If you want your garden plants to be healthy, good-looking, and productive, it is crucial that you supply them with appropriate fertilizers. Sadly, more than 50 percent of American gardeners don’t use fertilizer.
In this blog post, we are going to take a quick look at important basics of fertilizers — the what, the why, the how, and more.
Fertilizer is a substance applied to the soil to boost its fertility. Fertilizer can be organic (manure, compost, etc.) or inorganic (mostly commercial fertilizers). Either way, fertilizer supplies both macronutrients and micronutrients that lack in the soil.
Why Do I Need to Apply Fertilizer?
Virgin or fertile soil often provide all nutrients that the plant need. However, as you continue to plant, the land loses some of its fertility. With that said, garden plants are fertilized to supplement the soil’s fertility. In principle, plants need six major nutrients (macronutrients) to thrive. Plants extract naturally the first three from water and air — oxygen, carbon, and hydrogen.
The remaining three — nitrogen, potassium, and phosphorus — are supposed to be supplied by the soil, but if they are lacking, you will have to apply appropriate fertilizer. Plants need the proper amount of nitrogen to make proteins required to produce herbage. Potassium, on the other hand, is necessary for vigor; it helps regulate metabolism, build a tolerance to disease, and plays a role in making carbohydrates. Phosphorus is needed for healthy root growth, budding, flowering, and energy production.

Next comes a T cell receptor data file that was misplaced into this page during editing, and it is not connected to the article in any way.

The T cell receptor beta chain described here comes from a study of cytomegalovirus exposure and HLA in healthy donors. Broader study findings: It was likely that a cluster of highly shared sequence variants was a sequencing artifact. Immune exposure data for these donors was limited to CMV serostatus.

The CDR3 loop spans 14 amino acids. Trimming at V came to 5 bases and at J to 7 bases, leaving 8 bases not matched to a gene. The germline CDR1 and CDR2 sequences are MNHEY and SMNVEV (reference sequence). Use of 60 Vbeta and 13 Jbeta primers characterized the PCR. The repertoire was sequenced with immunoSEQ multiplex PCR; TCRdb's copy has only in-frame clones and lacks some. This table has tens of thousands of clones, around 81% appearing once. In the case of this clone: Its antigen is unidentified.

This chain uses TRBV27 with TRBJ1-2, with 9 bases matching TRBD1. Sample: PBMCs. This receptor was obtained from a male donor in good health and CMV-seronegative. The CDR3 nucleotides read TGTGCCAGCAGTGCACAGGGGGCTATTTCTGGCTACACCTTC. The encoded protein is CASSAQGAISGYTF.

Plants also need specific nutrients in small quantities. Known as micronutrients, these include calcium, magnesium, sulfur, zinc, boron, iron, chlorine, molybdenum, and copper, just name a few.
Synthetic vs. Organic: Which is the Best?
Organic and synthetic fertilizers supply nutrients in different ways. While synthetic fertilizer provides an immediate boost to plants, they don’t offer much towards improving soil texture and overall fertility. That’s because they are readily water-soluble.
Organic fertilizers are made from composted manure and other plant materials. They usually break down slowly and offer more micronutrients than synthetic fertilizer. As such, organic fertilizer should be applied into the soil in fall so they can release nutrients right on time for vigorous growth in spring.
Soil Application vs. Foliar Feeding
It so happens that plants take up nutrients 8-20 times more proficiently through the leaves than through their roots. That’s why it is important to apply foliar feed during critical stages such as flowering, budding, or transplanting time.
Getting to Know your Soil pH
Turns out, plants cannot absorb nutrients from the soil when the pH is either too low or too high. Conducting a pH soil test is essential to determine whether to use sulfur-based fertilizer (to lower pH) or lime to increase soil pH.
Fertilizer plays a vital role in supplying nutrients deficient in your garden soil. The choice of fertilizer depends on what your plants need most — nitrogen, phosphorus or potassium?